Study with CTS
The 'Digital Research And Understanding in the Guided Humanities Training Symposium' (DRAUGHTS) offers specialist training, guidance, and expertise-sharing in digital research methods for the Humanities. Aimed at De Montfort's graduate students (research and taught master) in the disciplines of History and English, it provides hands-on training and expertise in new methods for extracting information (and thence new knowledge) from new digital sources.
Whether you just want to understand the various file formats used in your Humanities research, or to explore advanced text- and image-searching techniques, or find out how best to store your research data, or want dive into data-mining and Humanities computer programming, the DRAUGHTS events will give you the cutting-edge digital expertise thats enables age-old Humanities techniques for knowledge creation to be applied to 21st-century questions and resources. Follow the link on the left to see our programme of events in autumn 2017 and spring 2018. The events are free to attend and food and drink are provided.
BA, MA, and PhD opportunities
The CTS has well-equipped labs for teaching and research in all aspects of textual scholarship from the most traditional to the most cutting-edge. The labs support letter-press printing using movable type, the digitization of manuscript and print materials, has optical and digital tools for textual collation and stop-press variant detection, and the hardware and software for computational stylistics to be applied to problems of authorship attribution and literary criticism. The members of the CTS are skilled in literary-historical scholarship and textual editing across all periods from the medieval to the present day.
The CTS offers taught courses at BA and MA level with existing DMU degree programmes as well as supervision at PhD level. See the links on the left for details about studying at the CTS at each of these levels.
Our printing workshop
The CTS printing workshop, used in undergraduate and postgraduate teaching, is equiped with a fully working Albion iron letter-press.
Students set type by hand using, working letter-by-letter and line-by-line to build up pages of type that are placed together in a frame called a 'chase', locked up with 'furniture' and put on the bed of the press.
Professional hand-typesetters, called 'compositors', used to produce several pages of accurately set type in a single working day. We take a bit longer. The following picture shows one of Shakespeare's 14-line sonnets that was set by undergraduates on the undergraduate module 'ENGL3096 Text Technologies' over a period of several weeks:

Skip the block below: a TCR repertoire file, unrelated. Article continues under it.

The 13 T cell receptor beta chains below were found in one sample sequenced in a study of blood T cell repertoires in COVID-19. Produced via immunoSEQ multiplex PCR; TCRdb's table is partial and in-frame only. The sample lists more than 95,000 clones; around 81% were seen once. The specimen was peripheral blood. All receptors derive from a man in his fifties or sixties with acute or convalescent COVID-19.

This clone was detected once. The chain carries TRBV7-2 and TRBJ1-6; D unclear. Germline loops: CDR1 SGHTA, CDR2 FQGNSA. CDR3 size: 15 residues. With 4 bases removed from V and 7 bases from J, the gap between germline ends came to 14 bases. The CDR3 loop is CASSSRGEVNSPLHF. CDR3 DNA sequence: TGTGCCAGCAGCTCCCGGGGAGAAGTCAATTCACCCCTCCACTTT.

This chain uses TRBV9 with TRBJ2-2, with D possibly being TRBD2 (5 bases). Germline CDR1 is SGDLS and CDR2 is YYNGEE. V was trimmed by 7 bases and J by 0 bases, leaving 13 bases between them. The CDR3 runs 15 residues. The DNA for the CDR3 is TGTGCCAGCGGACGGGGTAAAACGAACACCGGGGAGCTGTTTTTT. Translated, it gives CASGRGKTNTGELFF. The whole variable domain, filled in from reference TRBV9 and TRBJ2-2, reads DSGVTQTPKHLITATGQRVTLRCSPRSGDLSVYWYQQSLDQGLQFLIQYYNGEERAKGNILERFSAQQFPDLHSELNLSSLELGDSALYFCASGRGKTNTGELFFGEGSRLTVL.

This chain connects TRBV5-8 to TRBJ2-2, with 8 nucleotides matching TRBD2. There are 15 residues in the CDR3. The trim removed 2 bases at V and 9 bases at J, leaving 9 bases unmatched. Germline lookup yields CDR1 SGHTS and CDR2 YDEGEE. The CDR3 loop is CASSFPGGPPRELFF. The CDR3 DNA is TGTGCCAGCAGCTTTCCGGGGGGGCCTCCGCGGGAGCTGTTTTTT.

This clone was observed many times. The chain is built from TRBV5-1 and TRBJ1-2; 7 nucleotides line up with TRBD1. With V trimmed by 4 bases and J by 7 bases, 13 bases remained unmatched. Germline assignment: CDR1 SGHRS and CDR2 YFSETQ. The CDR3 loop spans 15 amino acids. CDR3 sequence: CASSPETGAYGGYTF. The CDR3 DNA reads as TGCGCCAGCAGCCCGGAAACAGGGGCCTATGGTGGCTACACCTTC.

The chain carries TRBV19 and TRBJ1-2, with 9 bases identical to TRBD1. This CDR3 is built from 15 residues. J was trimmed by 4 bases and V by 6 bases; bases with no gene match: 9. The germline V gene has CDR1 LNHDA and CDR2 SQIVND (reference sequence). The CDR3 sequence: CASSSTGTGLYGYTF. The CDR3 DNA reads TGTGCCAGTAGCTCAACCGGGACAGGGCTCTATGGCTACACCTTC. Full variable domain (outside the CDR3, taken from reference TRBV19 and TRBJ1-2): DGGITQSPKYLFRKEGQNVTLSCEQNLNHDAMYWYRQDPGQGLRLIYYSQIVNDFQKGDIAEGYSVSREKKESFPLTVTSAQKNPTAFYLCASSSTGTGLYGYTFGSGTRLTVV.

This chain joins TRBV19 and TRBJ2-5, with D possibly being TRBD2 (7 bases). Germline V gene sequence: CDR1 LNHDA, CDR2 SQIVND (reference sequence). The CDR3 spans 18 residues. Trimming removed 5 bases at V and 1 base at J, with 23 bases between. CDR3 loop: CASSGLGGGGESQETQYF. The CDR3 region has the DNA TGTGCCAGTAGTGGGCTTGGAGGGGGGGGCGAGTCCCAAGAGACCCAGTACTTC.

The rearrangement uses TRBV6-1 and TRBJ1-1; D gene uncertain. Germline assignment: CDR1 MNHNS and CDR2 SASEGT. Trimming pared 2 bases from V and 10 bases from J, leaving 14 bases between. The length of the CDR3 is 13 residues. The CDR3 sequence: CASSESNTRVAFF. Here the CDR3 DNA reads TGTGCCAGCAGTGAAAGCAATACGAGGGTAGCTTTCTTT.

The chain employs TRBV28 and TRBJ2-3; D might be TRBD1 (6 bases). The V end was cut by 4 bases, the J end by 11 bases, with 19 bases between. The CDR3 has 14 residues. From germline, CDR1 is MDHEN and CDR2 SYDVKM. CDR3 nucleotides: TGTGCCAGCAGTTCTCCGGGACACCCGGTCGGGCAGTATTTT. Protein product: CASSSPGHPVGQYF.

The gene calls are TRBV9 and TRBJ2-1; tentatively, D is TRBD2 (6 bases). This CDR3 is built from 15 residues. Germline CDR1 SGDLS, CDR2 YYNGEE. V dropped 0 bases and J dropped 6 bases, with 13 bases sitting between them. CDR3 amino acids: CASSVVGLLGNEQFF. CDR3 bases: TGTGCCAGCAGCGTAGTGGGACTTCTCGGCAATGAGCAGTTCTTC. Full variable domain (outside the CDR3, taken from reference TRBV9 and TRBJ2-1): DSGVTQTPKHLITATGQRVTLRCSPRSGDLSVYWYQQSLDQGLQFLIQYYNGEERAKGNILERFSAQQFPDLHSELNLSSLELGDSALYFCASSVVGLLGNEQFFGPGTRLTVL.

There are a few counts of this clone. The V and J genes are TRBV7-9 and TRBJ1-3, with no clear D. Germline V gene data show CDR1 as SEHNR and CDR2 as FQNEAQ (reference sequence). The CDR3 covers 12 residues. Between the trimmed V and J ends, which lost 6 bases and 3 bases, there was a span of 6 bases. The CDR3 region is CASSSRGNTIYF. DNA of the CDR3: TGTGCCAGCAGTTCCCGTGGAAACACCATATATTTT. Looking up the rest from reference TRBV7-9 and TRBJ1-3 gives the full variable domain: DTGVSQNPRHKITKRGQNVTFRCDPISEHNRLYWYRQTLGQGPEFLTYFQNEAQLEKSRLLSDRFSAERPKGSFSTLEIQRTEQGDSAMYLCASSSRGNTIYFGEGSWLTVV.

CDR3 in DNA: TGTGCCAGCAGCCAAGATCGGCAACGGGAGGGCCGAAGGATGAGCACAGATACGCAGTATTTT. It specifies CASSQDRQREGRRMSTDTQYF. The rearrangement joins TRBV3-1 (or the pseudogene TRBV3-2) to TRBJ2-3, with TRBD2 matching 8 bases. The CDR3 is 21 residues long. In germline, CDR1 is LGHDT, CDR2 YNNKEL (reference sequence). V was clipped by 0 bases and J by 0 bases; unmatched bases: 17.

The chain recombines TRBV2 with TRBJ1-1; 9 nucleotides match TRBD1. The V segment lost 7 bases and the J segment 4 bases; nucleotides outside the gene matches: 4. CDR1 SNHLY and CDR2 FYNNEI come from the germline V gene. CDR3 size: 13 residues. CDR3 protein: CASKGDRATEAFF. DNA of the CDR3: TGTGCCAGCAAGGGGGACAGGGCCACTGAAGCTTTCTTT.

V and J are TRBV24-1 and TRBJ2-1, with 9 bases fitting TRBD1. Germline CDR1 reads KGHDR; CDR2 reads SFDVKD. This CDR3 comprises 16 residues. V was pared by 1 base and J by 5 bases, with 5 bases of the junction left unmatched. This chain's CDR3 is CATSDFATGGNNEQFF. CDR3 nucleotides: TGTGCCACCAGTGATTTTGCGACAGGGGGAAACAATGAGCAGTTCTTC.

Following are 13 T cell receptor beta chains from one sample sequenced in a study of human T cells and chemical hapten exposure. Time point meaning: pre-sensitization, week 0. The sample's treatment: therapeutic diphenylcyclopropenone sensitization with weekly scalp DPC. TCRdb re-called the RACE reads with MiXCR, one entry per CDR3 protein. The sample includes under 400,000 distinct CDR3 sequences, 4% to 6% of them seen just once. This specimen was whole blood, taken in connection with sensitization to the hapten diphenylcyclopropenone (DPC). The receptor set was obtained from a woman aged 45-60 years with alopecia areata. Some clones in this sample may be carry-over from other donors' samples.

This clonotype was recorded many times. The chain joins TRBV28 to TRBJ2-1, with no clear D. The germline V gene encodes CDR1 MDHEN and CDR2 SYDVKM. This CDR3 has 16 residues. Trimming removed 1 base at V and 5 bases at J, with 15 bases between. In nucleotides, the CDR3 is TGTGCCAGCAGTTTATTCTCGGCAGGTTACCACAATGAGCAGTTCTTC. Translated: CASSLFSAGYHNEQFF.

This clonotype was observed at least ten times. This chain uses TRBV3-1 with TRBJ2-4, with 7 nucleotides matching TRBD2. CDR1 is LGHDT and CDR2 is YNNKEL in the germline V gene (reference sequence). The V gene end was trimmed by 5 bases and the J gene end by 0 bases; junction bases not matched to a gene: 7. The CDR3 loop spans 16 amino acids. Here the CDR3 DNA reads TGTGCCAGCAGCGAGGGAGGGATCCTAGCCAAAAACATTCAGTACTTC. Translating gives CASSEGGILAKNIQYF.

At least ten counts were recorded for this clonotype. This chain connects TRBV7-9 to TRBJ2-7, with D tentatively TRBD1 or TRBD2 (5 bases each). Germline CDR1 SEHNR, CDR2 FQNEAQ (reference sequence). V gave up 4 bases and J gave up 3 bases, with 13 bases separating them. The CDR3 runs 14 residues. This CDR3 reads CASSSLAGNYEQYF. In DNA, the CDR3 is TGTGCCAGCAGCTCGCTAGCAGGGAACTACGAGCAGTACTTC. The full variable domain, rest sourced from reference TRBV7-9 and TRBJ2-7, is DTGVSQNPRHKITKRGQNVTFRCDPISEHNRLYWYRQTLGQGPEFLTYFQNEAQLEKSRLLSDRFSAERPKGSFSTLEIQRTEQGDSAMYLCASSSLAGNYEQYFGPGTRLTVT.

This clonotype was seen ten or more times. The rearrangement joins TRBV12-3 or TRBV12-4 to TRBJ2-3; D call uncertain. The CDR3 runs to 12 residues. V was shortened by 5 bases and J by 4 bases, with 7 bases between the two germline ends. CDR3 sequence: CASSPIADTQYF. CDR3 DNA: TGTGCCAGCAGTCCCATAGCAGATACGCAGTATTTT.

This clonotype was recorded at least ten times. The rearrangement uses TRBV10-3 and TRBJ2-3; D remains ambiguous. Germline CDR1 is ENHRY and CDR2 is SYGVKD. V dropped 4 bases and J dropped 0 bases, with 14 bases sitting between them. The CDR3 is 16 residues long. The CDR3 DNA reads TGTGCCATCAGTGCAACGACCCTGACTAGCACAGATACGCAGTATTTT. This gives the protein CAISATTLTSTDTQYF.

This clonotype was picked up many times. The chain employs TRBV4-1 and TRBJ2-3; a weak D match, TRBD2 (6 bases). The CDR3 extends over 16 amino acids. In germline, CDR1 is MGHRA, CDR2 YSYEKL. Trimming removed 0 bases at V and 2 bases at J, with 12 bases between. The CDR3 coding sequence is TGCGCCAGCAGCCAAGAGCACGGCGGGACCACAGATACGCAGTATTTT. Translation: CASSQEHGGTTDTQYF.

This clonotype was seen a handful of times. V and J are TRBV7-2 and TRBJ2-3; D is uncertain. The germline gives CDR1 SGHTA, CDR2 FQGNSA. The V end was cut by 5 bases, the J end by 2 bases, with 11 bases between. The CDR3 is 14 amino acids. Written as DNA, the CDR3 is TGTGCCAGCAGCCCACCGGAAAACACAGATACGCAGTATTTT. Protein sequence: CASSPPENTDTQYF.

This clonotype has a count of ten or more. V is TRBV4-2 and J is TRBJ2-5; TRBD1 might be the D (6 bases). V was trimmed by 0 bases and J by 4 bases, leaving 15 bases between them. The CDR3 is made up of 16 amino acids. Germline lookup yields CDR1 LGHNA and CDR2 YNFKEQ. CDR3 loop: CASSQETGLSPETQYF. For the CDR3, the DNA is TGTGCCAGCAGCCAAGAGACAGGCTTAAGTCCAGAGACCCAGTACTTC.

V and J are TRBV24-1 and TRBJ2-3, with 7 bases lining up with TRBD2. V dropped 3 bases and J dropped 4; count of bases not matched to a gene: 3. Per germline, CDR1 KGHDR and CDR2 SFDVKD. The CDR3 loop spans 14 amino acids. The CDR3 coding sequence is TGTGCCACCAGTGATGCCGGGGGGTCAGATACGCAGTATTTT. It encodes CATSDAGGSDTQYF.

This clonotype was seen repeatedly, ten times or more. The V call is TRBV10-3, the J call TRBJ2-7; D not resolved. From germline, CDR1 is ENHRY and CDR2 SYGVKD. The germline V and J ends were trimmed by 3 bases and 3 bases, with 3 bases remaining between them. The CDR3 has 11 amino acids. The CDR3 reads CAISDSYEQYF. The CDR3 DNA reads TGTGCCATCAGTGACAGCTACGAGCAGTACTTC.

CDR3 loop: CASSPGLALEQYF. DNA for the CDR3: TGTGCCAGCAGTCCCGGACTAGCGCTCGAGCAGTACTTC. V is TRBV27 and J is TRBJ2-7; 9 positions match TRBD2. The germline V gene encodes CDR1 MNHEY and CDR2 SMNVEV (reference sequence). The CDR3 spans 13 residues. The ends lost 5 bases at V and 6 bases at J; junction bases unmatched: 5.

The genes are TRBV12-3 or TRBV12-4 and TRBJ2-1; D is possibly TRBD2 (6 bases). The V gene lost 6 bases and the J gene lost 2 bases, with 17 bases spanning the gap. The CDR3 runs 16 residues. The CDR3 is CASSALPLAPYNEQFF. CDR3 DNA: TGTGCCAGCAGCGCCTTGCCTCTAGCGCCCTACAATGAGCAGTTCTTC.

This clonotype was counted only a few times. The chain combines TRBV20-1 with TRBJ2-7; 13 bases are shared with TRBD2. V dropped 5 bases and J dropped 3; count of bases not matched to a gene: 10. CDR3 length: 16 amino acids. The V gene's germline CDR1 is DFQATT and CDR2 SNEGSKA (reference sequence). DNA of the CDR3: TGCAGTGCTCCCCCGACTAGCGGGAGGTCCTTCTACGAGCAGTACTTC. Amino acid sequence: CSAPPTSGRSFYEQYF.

It took time, but the result was an accurate printing of the poem and a lot of practically acquired knowledge of just what can go wrong in the process invented by Gutenberg 565 years ago. Here is a video of CTS Director Gabriel Egan and his students doing some printing.
Our computer workshop
The algorithmic approaches that are currently revolutionizing textual scholarship are rather daunting for people from an arts and humanities background with only casual and informal dealings with computers, encountered primarily as word-processing machines. To help literary and historical students learn how machines store and process digital texts and to teach the elements of computer programming, the CTS has a collection of historical computing equipment including paper-tape punches/readers, magnetic tape drives, dumb terminals (VDU and Teletype), and 8-bit microprocessor CPUs.
These old machines are valuable because the internal workings of their 8-bit processors are easy to understand and because the peripherals--dumb terminals for operator communication and external drives for mass storage--really are 'peripheral' to the main CPU and they have to be plugged and Input/Output routines have to be written and entered.
Our Altair 8800 computers have 64k of internal 8-bit memory but no permanent storage: everything comes in and goes out on paper-tape or magnetic-tape or through the operator terminal. Students on the undergraduate module 'ENGL3099 Textual Studies Using Computers' learn to program the Altair 8800 in machine code or the high-level language BASIC before moving on to learn XML.
Video Display Units (VDUs) give command-line access to the operating system for a conversational interaction with the CPU instead of the Graphical User Interface and mouse interactions common in modern computers.
Here is a video showing some of this equipment in operation, including the booting of the Altair 8800 computer.